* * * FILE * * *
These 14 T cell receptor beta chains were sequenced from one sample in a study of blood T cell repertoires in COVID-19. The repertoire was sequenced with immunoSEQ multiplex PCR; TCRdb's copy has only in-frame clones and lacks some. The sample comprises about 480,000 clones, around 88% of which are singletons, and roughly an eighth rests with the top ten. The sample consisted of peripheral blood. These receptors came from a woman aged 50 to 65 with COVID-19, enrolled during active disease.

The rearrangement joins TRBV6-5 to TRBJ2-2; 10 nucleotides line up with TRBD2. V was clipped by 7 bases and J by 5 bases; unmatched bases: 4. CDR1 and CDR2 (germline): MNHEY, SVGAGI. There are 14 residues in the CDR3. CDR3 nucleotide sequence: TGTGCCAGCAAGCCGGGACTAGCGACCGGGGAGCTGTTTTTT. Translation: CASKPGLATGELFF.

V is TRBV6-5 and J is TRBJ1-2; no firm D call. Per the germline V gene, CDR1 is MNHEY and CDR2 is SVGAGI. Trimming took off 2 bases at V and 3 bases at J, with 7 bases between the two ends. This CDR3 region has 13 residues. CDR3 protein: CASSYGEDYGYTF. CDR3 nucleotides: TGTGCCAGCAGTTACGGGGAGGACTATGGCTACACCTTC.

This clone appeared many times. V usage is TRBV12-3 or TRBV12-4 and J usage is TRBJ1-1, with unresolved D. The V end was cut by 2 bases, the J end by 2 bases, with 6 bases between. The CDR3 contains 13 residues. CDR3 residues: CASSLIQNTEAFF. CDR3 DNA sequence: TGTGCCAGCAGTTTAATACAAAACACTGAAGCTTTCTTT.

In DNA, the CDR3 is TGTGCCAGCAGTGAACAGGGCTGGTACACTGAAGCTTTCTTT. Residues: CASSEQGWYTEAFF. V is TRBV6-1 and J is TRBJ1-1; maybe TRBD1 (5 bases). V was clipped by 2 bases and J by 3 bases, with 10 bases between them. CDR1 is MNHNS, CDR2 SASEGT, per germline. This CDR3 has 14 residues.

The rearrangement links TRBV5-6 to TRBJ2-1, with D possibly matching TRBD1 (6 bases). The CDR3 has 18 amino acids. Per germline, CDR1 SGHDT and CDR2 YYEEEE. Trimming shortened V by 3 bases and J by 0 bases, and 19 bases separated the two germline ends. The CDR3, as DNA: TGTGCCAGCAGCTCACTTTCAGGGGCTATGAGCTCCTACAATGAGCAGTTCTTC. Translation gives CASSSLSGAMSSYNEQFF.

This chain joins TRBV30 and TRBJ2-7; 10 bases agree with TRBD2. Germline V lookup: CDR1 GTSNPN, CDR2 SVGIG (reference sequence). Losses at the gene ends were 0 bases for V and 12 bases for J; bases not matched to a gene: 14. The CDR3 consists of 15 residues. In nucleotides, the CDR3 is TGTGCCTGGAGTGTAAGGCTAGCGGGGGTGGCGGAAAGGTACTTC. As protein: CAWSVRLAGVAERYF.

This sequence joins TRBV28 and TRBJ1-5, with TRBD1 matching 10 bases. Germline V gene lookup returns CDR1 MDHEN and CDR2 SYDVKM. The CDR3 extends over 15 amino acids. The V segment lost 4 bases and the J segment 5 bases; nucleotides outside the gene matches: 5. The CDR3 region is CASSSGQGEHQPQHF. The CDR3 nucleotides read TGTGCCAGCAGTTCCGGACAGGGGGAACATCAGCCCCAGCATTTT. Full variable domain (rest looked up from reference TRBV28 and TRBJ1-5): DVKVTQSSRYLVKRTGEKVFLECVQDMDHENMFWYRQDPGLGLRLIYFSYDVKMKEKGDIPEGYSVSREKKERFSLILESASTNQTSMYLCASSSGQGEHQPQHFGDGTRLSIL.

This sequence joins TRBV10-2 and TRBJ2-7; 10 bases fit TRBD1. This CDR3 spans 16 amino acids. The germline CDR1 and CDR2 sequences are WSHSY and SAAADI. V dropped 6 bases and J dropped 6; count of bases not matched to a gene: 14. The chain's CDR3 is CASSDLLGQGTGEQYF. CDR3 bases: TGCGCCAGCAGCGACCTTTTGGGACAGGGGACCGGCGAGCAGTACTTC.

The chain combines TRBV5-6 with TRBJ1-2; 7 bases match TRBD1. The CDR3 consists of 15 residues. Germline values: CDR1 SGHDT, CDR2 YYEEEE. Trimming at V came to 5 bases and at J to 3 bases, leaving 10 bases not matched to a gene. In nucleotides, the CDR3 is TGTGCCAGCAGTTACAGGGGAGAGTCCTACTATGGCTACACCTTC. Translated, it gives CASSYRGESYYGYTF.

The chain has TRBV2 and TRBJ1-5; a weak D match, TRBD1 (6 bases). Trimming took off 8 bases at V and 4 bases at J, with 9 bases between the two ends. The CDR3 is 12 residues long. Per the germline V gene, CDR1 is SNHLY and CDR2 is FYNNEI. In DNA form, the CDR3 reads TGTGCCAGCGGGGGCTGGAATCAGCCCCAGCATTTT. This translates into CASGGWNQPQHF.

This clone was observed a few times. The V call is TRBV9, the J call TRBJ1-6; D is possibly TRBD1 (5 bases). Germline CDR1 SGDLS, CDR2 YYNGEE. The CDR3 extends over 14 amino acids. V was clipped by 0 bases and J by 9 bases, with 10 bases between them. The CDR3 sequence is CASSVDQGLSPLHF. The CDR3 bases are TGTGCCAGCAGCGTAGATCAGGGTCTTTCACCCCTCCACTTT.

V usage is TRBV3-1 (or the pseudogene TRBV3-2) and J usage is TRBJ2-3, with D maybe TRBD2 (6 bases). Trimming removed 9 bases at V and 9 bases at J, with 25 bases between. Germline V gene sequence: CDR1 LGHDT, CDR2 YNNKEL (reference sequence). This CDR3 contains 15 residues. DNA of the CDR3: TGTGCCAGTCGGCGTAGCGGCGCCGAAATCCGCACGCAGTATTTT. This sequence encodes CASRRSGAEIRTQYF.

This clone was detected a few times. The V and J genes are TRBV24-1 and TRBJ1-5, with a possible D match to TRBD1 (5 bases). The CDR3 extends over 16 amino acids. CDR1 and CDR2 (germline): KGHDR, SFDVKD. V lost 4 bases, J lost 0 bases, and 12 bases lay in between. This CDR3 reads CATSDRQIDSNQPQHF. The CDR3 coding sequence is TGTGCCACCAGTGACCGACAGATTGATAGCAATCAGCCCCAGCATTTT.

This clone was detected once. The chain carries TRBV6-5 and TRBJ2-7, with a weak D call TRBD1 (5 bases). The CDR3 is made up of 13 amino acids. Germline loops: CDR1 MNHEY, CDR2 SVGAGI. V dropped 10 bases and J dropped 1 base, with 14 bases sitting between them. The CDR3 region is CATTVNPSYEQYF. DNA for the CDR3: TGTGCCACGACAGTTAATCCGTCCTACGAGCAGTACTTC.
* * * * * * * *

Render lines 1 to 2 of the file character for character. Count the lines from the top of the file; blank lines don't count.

These 14 T cell receptor beta chains were sequenced from one sample in a study of blood T cell repertoires in COVID-19. The repertoire was sequenced with immunoSEQ multiplex PCR; TCRdb's copy has only in-frame clones and lacks some. The sample comprises about 480,000 clones, around 88% of which are singletons, and roughly an eighth rests with the top ten. The sample consisted of peripheral blood. These receptors came from a woman aged 50 to 65 with COVID-19, enrolled during active disease.

The rearrangement joins TRBV6-5 to TRBJ2-2; 10 nucleotides line up with TRBD2. V was clipped by 7 bases and J by 5 bases; unmatched bases: 4. CDR1 and CDR2 (germline): MNHEY, SVGAGI. There are 14 residues in the CDR3. CDR3 nucleotide sequence: TGTGCCAGCAAGCCGGGACTAGCGACCGGGGAGCTGTTTTTT. Translation: CASKPGLATGELFF.